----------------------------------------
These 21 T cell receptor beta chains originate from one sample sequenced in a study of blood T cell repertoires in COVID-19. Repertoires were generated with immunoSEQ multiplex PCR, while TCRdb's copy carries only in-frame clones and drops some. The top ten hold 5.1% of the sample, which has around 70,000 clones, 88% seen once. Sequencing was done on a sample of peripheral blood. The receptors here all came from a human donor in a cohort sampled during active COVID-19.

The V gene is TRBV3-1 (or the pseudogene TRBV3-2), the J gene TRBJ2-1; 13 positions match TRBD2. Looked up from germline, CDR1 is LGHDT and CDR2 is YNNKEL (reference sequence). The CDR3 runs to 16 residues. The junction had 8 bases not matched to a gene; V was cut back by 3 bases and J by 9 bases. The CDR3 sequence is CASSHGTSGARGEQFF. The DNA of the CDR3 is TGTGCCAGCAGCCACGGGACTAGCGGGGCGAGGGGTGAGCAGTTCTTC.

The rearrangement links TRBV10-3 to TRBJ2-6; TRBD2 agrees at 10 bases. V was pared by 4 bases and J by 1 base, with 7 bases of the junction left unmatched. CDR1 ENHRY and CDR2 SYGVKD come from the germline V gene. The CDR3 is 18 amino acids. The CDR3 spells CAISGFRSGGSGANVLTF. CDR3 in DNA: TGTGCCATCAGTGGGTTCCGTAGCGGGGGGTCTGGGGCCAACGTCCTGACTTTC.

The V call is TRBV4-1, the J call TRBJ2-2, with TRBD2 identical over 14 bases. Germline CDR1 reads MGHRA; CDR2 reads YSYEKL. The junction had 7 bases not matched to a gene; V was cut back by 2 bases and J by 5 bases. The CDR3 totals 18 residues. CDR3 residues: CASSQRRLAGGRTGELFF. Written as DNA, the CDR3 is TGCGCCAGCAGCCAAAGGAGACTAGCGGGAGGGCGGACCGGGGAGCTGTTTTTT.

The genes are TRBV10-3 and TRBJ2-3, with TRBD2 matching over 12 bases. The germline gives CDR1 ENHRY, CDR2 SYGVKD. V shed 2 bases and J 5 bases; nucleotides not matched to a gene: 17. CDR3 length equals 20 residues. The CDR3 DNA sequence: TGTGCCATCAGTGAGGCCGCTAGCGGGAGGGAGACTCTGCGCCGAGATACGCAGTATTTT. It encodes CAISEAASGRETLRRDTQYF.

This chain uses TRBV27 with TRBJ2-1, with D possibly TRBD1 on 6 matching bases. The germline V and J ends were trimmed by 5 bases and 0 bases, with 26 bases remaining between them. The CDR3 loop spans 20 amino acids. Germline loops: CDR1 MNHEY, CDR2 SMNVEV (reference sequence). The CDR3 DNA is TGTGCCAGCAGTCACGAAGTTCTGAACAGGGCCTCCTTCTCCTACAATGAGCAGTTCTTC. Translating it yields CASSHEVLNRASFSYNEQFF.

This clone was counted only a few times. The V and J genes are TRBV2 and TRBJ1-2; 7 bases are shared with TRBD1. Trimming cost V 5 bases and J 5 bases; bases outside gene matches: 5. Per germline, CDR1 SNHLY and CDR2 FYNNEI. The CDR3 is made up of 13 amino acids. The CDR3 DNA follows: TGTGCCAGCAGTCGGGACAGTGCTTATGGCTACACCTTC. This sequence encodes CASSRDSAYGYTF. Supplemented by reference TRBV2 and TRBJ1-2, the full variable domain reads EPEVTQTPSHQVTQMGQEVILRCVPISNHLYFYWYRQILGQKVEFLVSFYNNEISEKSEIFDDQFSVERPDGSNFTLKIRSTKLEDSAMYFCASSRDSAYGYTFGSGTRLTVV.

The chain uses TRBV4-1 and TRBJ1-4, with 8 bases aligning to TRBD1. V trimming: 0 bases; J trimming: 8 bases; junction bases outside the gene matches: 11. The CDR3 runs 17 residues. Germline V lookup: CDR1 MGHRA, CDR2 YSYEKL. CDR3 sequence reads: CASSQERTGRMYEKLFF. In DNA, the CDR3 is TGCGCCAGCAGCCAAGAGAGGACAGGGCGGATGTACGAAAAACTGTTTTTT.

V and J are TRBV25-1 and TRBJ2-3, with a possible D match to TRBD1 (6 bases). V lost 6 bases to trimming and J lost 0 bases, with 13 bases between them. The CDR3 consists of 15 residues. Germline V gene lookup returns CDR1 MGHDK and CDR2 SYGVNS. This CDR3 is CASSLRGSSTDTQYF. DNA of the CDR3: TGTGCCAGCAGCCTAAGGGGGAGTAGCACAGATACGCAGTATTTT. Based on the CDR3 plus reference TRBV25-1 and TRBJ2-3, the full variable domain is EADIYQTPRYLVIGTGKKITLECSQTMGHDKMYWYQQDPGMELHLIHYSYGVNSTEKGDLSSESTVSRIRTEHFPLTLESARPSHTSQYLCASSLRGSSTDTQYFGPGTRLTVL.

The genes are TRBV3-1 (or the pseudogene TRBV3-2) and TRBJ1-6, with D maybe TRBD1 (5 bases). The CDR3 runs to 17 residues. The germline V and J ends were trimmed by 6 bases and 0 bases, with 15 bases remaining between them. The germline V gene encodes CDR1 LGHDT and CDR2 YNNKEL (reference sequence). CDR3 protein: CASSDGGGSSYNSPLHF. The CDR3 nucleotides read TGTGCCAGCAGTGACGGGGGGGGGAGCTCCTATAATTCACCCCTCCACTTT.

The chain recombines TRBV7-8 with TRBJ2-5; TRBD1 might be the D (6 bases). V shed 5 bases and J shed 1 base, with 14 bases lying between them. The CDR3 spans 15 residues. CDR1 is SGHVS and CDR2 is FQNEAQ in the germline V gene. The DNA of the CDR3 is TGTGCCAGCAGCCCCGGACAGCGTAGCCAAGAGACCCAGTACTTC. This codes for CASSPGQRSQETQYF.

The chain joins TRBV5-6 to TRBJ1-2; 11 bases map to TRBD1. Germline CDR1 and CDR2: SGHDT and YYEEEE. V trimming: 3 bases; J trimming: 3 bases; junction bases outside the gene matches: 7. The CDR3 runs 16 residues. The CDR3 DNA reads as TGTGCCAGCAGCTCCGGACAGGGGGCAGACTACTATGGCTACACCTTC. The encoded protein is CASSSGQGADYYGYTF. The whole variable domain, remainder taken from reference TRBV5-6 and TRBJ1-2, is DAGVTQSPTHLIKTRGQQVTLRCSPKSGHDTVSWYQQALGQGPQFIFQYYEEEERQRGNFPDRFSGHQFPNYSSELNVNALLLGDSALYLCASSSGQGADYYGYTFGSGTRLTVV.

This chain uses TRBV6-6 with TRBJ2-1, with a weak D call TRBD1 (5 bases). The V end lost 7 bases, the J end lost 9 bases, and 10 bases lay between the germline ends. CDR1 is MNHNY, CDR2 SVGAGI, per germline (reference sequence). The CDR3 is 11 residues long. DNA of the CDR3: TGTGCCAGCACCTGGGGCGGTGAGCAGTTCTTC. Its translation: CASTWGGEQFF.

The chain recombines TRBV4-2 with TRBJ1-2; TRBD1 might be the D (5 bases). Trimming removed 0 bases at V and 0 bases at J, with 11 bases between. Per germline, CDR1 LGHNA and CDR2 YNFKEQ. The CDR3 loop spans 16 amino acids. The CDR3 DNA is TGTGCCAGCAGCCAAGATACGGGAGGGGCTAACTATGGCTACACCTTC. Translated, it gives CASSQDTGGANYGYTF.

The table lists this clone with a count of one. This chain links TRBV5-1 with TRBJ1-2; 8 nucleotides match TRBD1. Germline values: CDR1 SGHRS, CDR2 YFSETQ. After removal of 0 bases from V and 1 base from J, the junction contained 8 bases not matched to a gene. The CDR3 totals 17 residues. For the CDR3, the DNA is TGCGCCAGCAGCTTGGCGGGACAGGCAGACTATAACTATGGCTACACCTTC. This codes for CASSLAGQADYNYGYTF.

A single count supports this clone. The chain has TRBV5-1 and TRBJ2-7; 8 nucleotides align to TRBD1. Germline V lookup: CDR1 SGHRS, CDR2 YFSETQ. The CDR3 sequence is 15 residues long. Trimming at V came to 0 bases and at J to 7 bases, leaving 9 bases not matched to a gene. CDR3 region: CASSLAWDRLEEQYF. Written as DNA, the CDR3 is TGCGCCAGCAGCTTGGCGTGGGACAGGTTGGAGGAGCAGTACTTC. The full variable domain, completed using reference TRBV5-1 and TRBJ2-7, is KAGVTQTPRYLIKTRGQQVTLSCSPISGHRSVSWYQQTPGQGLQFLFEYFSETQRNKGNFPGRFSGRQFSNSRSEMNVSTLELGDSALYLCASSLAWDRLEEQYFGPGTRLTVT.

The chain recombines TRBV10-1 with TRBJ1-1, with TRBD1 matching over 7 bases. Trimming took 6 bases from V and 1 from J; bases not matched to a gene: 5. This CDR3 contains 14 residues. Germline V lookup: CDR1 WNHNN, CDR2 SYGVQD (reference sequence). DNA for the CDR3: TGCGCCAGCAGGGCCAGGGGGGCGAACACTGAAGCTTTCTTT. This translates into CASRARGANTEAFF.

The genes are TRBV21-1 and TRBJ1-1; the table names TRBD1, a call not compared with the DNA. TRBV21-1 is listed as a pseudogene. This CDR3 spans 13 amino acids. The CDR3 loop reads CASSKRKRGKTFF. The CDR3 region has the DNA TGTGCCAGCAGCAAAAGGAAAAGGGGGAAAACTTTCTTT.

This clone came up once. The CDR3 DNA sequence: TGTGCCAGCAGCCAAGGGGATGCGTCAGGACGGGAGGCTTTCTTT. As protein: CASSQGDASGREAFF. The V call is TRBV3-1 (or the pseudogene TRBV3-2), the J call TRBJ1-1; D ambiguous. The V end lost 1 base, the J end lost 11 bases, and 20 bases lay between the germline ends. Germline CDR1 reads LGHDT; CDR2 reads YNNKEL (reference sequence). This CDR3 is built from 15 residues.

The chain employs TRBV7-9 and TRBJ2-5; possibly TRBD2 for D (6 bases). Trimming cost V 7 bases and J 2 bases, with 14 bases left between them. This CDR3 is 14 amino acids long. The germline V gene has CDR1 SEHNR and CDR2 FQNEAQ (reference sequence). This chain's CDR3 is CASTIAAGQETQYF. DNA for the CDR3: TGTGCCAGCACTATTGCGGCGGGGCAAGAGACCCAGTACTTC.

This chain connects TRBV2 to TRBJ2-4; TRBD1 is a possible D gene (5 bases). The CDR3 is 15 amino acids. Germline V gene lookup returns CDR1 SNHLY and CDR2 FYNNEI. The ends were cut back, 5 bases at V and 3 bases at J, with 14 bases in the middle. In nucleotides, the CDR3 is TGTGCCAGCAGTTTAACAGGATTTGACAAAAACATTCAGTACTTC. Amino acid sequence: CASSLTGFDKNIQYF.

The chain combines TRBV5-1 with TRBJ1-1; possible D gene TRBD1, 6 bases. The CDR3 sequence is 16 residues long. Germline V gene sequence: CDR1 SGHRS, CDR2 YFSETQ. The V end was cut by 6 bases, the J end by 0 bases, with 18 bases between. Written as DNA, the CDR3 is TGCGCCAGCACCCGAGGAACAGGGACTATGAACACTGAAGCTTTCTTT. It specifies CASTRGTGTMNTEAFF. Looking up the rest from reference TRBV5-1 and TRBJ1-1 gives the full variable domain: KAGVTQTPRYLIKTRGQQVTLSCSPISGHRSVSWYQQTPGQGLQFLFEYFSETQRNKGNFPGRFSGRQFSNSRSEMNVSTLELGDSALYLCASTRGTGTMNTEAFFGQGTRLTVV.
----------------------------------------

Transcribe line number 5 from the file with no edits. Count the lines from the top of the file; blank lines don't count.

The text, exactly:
The genes are TRBV10-3 and TRBJ2-3, with TRBD2 matching over 12 bases. The germline gives CDR1 ENHRY, CDR2 SYGVKD. V shed 2 bases and J 5 bases; nucleotides not matched to a gene: 17. CDR3 length equals 20 residues. The CDR3 DNA sequence: TGTGCCATCAGTGAGGCCGCTAGCGGGAGGGAGACTCTGCGCCGAGATACGCAGTATTTT. It encodes CAISEAASGRETLRRDTQYF.